assigning a first set of tokens to the plurality of functions such that every value of the plurality of functions having a different magnitude is assigned a different token, thereby permitting each general equation to be defined by the set of samples and their associated tokens;
evaluating each of the general equations as defined by the set of samples and associated tokens and grouping the samples having the same associated token together into separate groups;
assigning a second set of tokens to represent a plurality of unique combinations of samples; and
generating the second set of equations based on at least the first and second sets of tokens.
9. An apparatus according to claim 8 wherein said processor is further capable of after assigning a second set of tokens, assigning an nth set of tokens to represent a plurality of unique combinations of the (n−1)th set of tokens and generating the second set of equations based on at least the first through the nth sets of tokens.
10. An apparatus according to claim 8 wherein the general equation defines a discrete Fourier transform, and wherein said processor is capable of generating a second set of equations that define a discrete Fourier transform.
11. An apparatus according to claim 8 wherein the general equation defines a discrete cosine transform, and wherein said processor is capable of generating a second set of equations that define a discrete cosine transform.
12. An apparatus according to claim 8 wherein said processor is further capable of using the second set of equations generated in said generating step to determine the coefficients based on a set of samples.
13. A computer program product for generating a second set of equations requiring reduced numbers of computations from a first set of general equations, wherein each general equation defines a coefficient in terms of a set of samples and a plurality of functions having respective values dependent upon each sample, wherein the computer program product comprises:
a computer readable storage medium having computer readable program code means embodied in said medium, said computer-readable program code means comprising:
first computer instruction means for assigning a first set of tokens to the plurality of functions such that every value of the plurality of functions having a different magnitude is assigned a different token, thereby permitting each general equation to be defined by the set of samples and their associated tokens;
second computer instruction means for evaluating each of the general equations as defined by the set of samples and associated tokens and grouping the samples having the same associated token together into separate groups;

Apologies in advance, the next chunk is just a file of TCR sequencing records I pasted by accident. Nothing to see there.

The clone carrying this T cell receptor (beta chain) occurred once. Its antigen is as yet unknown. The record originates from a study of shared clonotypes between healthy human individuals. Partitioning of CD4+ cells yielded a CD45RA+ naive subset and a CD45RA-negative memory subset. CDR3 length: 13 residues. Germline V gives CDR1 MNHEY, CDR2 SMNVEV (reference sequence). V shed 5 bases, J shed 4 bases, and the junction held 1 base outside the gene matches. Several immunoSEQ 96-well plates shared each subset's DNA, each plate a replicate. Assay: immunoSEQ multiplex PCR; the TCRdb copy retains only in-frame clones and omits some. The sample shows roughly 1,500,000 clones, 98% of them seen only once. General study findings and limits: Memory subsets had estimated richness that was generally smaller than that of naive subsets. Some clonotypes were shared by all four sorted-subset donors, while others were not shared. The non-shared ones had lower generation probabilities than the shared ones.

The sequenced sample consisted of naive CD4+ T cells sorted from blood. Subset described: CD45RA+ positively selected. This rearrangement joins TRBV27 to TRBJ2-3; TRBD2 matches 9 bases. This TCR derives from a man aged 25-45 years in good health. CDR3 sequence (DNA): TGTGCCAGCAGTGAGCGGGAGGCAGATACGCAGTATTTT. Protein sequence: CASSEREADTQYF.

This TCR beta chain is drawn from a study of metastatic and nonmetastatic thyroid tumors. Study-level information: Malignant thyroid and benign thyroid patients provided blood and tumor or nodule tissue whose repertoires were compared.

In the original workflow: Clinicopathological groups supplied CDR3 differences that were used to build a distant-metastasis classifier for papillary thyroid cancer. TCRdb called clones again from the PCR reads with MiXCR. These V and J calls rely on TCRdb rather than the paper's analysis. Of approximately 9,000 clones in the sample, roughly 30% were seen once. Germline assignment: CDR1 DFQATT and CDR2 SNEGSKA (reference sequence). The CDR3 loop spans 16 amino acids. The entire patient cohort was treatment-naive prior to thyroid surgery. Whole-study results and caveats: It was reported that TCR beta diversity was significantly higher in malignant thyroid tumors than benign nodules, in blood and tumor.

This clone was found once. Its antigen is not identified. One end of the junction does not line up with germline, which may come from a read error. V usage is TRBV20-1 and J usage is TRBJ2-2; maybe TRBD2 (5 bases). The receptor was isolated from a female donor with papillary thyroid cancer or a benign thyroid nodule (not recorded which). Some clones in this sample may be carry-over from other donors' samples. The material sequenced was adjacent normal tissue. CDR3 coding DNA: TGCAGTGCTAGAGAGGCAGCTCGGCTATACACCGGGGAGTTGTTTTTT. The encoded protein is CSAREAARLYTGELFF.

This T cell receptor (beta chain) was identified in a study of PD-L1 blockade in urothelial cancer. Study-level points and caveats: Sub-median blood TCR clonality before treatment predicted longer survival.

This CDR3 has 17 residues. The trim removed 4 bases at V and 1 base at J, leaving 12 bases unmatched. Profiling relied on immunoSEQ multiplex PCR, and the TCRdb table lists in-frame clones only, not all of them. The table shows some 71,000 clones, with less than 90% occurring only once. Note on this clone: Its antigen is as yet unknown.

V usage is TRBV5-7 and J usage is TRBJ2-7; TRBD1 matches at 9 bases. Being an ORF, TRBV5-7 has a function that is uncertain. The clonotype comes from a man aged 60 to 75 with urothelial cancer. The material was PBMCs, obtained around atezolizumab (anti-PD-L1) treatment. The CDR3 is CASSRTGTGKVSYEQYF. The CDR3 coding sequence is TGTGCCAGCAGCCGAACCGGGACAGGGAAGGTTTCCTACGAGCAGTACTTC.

third computer instruction means for assigning a second set of tokens to represent a plurality of unique combinations of samples; and
fourth computer instruction means for generating the second set of equations based on at least the first and second sets of tokens.
14. A computer program product according to claim 13 comprising after said third computer instruction means, fifth computer instruction means for assigning an nth set of tokens to represent a plurality of unique combinations of the (n−1)th set of tokens, and wherein said fourth computer instruction means generates the second set of equations based on at least the first through the nth sets of tokens.
15. A computer program product according to claim 13 wherein the general equation defines a discrete Fourier transform, and wherein said fourth computer instruction means generates a second set of equations that define a discrete Fourier transform.
16. A computer program product according to claim 13 wherein the general equation defines a discrete cosine transform, and wherein said fourth computer instruction means generates a second set of equations that define a discrete cosine transform.
17. A computer program product according to claim 13 further comprising fifth computer instruction means for using the second set of equations generated in said generating step to determine the coefficients based on a set of samples.
18. A method of generating a second set of equations requiring reduced numbers of computations from a first set of general equations, wherein each general equation defines a coefficient in terms of a set of samples having individual sample numbers and a plurality of functions having respective function values dependent upon each sample such that the contribution of each sample to each coefficient is based on the sample and the function value associated with each coefficient, said method comprising the steps of: